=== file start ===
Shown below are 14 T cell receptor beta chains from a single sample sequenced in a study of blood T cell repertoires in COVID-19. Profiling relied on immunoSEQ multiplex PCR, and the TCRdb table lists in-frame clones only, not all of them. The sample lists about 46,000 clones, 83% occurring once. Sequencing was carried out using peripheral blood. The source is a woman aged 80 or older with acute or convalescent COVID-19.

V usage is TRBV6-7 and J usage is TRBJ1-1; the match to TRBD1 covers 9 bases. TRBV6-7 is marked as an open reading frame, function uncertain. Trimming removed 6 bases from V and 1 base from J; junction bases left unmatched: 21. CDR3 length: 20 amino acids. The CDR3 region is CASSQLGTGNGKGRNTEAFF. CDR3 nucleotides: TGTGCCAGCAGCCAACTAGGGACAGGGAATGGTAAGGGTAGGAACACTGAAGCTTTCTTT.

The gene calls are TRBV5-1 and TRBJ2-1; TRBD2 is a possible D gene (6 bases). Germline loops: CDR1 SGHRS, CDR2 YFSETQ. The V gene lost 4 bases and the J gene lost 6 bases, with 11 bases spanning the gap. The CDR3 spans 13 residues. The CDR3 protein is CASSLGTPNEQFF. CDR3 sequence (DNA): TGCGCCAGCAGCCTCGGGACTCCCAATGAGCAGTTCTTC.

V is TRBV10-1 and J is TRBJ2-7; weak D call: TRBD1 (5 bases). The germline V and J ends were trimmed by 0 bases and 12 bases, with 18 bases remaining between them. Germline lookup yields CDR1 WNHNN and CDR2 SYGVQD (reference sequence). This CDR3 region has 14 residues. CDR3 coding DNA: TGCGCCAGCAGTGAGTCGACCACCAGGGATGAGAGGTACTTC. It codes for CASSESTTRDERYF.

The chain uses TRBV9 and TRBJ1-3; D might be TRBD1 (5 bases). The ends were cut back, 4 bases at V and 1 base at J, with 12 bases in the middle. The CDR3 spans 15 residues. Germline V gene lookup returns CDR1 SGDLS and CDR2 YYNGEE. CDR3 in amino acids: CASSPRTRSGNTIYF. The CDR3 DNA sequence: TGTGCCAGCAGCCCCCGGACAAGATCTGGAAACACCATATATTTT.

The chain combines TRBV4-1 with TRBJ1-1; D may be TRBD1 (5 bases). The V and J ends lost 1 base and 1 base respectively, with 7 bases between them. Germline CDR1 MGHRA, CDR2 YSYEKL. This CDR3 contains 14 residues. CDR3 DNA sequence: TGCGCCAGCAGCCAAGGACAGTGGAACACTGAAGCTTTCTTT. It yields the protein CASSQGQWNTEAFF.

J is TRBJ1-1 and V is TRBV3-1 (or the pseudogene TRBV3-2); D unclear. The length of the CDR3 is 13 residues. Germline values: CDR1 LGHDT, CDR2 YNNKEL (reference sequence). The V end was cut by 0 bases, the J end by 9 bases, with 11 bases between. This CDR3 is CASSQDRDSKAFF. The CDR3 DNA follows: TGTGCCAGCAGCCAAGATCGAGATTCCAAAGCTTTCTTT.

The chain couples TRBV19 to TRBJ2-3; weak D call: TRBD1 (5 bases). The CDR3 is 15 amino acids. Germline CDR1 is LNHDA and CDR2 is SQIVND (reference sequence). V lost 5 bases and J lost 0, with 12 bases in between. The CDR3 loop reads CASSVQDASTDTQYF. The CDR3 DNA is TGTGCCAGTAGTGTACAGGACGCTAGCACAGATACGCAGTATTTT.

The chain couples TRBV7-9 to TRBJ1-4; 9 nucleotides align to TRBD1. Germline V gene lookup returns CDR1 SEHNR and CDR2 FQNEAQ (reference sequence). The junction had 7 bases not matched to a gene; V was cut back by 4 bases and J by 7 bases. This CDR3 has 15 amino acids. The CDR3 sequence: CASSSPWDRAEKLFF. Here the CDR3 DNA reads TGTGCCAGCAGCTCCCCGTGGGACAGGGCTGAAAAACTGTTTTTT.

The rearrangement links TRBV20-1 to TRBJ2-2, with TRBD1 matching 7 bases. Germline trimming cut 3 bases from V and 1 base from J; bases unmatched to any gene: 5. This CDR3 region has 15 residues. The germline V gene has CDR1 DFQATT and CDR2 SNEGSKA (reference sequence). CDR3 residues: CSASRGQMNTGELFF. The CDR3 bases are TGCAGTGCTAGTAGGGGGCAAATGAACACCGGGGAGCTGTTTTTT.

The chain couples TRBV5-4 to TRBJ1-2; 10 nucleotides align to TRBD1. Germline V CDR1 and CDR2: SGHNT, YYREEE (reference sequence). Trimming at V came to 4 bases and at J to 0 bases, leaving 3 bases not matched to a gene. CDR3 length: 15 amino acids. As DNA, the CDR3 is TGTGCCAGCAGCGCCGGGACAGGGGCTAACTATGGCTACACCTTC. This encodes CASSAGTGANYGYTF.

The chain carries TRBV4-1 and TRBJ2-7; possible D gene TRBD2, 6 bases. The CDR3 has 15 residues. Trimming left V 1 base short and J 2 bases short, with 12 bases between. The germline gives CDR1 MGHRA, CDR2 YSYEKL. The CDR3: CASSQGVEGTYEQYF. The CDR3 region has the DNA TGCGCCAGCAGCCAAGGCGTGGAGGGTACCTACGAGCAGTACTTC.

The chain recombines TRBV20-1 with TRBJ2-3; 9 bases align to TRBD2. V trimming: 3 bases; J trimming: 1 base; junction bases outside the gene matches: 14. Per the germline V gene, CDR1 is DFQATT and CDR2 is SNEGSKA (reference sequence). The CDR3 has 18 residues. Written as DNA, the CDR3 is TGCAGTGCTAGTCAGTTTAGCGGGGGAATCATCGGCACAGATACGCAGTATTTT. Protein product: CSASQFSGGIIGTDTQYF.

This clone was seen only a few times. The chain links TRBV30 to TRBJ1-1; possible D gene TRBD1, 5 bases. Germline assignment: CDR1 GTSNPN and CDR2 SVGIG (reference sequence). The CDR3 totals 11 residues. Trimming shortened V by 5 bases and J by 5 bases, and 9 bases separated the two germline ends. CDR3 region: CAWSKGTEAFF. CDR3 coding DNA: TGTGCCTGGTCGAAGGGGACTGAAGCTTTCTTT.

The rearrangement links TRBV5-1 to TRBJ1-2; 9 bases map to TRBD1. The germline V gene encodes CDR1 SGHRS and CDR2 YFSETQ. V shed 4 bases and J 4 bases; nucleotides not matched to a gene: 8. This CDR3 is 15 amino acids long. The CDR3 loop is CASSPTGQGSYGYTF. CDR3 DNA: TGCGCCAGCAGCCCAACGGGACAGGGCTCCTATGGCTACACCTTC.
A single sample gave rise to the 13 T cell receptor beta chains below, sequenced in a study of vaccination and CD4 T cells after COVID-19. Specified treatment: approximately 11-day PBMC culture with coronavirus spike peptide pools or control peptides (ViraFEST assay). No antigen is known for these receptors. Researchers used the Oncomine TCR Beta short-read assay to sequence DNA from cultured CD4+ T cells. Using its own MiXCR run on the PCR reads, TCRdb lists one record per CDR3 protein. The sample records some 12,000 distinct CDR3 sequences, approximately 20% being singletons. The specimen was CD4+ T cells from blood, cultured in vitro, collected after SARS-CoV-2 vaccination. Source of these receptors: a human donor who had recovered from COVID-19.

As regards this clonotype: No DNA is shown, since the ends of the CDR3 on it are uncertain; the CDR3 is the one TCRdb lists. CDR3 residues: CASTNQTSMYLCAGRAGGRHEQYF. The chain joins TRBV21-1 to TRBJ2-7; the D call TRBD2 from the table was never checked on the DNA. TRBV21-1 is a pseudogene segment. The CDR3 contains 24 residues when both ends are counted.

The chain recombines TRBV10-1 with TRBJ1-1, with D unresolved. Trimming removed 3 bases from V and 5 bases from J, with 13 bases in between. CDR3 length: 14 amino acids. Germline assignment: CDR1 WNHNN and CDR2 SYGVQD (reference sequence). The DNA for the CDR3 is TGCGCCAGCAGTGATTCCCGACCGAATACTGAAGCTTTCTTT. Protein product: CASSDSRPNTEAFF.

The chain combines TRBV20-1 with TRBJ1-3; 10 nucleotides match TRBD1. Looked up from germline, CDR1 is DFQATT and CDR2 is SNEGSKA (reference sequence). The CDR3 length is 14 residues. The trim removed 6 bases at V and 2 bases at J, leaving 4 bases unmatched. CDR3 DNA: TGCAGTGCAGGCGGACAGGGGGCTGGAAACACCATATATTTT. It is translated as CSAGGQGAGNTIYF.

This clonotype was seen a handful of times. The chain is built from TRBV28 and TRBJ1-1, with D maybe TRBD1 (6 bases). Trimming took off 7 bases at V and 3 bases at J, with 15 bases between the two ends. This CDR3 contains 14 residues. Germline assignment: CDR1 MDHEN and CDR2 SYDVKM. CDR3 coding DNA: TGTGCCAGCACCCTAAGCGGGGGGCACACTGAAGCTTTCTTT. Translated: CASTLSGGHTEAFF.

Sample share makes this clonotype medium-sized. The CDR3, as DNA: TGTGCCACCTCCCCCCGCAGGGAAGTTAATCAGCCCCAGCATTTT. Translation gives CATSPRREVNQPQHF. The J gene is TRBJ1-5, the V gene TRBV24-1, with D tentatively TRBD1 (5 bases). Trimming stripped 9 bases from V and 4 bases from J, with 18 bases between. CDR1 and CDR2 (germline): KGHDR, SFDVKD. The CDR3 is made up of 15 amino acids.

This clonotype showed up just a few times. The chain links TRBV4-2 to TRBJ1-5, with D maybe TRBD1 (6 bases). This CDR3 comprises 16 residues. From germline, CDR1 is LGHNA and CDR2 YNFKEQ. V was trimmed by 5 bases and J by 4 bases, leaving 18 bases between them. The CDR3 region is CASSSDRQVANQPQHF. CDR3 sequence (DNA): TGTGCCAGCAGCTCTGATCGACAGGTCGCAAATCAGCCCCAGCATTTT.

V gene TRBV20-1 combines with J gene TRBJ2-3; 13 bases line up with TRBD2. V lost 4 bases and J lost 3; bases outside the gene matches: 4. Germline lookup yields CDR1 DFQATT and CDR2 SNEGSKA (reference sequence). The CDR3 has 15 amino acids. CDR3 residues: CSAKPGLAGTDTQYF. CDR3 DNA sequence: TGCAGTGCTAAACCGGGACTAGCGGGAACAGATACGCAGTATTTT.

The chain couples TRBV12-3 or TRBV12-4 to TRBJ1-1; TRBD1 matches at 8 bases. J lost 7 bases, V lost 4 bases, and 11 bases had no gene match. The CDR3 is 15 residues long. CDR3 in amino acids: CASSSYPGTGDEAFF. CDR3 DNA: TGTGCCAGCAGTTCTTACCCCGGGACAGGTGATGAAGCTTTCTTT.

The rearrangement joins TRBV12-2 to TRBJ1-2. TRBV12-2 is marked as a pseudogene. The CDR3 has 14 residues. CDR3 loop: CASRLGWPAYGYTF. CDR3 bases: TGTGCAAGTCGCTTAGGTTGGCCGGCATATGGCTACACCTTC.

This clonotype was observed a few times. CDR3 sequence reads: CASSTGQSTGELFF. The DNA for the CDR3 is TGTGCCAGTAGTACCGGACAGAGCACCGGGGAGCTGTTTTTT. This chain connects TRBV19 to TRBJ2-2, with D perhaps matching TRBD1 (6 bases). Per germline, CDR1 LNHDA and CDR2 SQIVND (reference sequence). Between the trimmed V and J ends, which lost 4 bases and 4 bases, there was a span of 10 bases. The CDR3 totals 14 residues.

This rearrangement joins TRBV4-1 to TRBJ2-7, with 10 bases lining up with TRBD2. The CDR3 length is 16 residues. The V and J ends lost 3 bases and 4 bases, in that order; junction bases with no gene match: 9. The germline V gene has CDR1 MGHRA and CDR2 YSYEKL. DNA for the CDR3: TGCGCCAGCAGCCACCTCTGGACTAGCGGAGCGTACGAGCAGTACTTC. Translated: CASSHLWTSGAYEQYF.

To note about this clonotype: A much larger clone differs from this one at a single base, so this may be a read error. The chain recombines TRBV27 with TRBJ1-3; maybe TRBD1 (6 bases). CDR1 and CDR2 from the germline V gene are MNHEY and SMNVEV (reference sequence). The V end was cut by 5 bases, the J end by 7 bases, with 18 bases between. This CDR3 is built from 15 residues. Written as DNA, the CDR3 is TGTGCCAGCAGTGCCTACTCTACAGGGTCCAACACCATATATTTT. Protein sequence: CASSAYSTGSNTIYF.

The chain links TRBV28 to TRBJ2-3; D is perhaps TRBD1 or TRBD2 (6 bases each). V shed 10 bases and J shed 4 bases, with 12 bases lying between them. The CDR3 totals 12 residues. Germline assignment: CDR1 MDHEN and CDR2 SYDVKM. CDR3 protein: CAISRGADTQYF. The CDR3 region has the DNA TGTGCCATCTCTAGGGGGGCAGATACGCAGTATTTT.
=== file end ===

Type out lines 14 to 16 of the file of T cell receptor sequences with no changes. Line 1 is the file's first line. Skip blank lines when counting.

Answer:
This clone was seen only a few times. The chain links TRBV30 to TRBJ1-1; possible D gene TRBD1, 5 bases. Germline assignment: CDR1 GTSNPN and CDR2 SVGIG (reference sequence). The CDR3 totals 11 residues. Trimming shortened V by 5 bases and J by 5 bases, and 9 bases separated the two germline ends. CDR3 region: CAWSKGTEAFF. CDR3 coding DNA: TGTGCCTGGTCGAAGGGGACTGAAGCTTTCTTT.

The rearrangement links TRBV5-1 to TRBJ1-2; 9 bases map to TRBD1. The germline V gene encodes CDR1 SGHRS and CDR2 YFSETQ. V shed 4 bases and J 4 bases; nucleotides not matched to a gene: 8. This CDR3 is 15 amino acids long. The CDR3 loop is CASSPTGQGSYGYTF. CDR3 DNA: TGCGCCAGCAGCCCAACGGGACAGGGCTCCTATGGCTACACCTTC.
A single sample gave rise to the 13 T cell receptor beta chains below, sequenced in a study of vaccination and CD4 T cells after COVID-19. Specified treatment: approximately 11-day PBMC culture with coronavirus spike peptide pools or control peptides (ViraFEST assay). No antigen is known for these receptors. Researchers used the Oncomine TCR Beta short-read assay to sequence DNA from cultured CD4+ T cells. Using its own MiXCR run on the PCR reads, TCRdb lists one record per CDR3 protein. The sample records some 12,000 distinct CDR3 sequences, approximately 20% being singletons. The specimen was CD4+ T cells from blood, cultured in vitro, collected after SARS-CoV-2 vaccination. Source of these receptors: a human donor who had recovered from COVID-19.